In the first hearing, the board will take input on a request by Allen McKnight for a special use permit to allow recreational vehicles in a mobile home park. The property is located on the west side of Route 421 near the Powell River Bridge at Woodway.
The second hearing is to take input on a special use permit request by Danny Hensley, who hopes to construct a rifle and pistol shooting range in an agricultural zone. The property is located on the north side of Route 612, just west of Route 615 in the Horse Hollow community.
Both requests have been recommended for approval by the Lee County Planning Commission, although a number of local residents did express their opposition to the firing range at that body's public hearing last month. The proposal has also generated petitions from both sides that are being circulated in the county, and a number of letters to the editor in the local newspaper have opposed the range.
A letter from Hensley to supervisors states that the range is intended only to serve the needs of the shooting community and to serve as a training facility for those wishing to obtain concealed weapons permits and police agencies that have a need to practice and certify.
Hensley states that all shooting will be supervised by competent personnel into bullet traps or berms constructed to conform with National Rifle Association guidelines and that most competitions will be of a one-day nature, although some two-day events may be held if the range becomes popular enough. Approximately seven matches would be held per year, he said.
Hensley also provided supervisors with a packet of information addressing lead exposure and contamination from firearms ranges, an outline for containment of noise, and the requirements for safely building bullet traps.
His letter contends that opposition to his planned facility is based on unfounded fears and assumptions. Hensley said ridges in the area will provide sound buffers for neighbors, and the ridges would also serve to catch bullets that may escape buffers on the range. He also takes exception to the distance from the range to nearby homes, saying most are three-quarters of a mile away, with the exception being that of Clyde Scott, whose dwelling is 1,800 feet away. The Covenant Mount Bible Camp is one mile away - not across the road as some opponents of the range claim, he contends.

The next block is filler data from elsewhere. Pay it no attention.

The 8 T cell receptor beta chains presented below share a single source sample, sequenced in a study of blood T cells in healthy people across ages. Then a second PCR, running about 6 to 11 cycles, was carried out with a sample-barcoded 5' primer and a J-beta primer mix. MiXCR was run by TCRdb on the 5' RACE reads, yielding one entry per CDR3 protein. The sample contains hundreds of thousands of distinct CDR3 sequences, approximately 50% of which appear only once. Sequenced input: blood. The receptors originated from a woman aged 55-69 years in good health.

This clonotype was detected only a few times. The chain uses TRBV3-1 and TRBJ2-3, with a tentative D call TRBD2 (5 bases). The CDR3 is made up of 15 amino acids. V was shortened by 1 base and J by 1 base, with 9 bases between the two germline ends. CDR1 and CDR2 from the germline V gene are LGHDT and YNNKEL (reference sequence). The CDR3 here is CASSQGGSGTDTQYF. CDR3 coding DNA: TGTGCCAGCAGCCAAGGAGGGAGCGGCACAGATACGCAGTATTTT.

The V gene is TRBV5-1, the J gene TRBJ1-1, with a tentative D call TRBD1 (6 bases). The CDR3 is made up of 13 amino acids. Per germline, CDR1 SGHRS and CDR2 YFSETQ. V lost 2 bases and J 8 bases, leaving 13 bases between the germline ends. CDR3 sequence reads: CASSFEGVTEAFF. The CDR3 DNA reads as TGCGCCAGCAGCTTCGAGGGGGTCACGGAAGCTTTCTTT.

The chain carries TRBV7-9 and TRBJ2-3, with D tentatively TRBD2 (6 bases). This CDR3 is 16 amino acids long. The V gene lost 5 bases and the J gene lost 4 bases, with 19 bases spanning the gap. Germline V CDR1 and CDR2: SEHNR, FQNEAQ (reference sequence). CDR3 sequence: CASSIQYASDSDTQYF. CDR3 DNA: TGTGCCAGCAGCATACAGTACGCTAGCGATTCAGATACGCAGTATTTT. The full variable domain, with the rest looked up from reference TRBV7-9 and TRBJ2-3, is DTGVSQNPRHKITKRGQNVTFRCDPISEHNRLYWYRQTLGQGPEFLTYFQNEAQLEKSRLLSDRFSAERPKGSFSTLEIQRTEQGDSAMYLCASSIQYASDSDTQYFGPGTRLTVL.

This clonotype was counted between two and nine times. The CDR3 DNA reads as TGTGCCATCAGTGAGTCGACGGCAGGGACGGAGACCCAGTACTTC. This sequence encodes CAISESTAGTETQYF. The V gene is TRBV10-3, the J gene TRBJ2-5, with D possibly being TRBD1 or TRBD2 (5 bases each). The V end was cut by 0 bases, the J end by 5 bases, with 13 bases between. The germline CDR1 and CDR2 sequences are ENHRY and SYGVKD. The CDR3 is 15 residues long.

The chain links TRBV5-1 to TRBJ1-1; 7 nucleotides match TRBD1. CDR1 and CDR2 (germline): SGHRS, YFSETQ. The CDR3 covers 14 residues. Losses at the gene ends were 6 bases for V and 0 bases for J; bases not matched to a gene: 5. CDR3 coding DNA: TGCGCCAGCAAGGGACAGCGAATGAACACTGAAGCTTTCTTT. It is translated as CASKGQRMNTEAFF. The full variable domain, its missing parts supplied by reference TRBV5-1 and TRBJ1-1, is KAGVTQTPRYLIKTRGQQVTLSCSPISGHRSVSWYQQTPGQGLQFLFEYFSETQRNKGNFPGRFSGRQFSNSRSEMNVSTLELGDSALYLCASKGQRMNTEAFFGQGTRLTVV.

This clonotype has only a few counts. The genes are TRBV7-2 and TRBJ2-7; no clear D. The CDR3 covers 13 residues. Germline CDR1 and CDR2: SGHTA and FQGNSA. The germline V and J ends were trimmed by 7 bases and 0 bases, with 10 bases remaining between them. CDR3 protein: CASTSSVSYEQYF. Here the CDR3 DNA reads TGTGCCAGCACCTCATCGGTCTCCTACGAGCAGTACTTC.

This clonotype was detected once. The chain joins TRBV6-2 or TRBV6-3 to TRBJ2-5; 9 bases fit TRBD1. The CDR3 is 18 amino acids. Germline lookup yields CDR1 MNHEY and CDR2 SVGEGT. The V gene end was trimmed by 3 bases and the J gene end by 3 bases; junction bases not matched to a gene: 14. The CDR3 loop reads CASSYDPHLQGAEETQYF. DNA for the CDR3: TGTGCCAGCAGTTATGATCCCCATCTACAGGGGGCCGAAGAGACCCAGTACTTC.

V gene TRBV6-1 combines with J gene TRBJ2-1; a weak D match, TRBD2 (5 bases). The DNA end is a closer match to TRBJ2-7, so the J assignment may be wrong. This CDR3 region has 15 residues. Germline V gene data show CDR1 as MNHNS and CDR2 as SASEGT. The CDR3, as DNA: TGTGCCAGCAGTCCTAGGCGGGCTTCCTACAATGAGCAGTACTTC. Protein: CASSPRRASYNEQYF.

Scott has also provided the board with a letter outlining his position opposing the range. His concerns include increased traffic on the narrow road to the site, increased dust in the valley and noise. Scott also mentions worries that drugs and alcohol will be used at the facility and that violence and parties will spread to neighbors' yards. In another letter, Scott's wife expresses concerns of environmental hazards from the bullets. And in another letter, their daughter expresses concerns about her parents' safety due to stray bullets.
Other letters opposing the range are concerned with safety of children at the Bible Camp, noise, decrease in property values nearby, and increased litter in the community due to increased traffic.
Supervisors will also consider amending the Courthouse Security Fee Ordinance to increase the fee from $5 to $10 after July 1. The fee is assessed as part of the criminal or traffic court costs against a convicted defendant.
The board will also discuss a request from the town of Pennington Gap regarding a waiver of back taxes on blighted property. A memo from County Administrator Dane Poe states that the town manager has asked if the board would waive taxes on blighted property in the town limits if the town acquires the property in order to clean it up.
"They do not necessarily have a plan for what the property will ultimately be used for, as the major concern at this time is to eliminate the blight," the memo states.
Supervisors will also discuss an appointment to the Industrial Development Authority, a proposed cable franchise agreement, a resolution for interim financing for courthouse renovations, and funding for Kids in the Creek Day.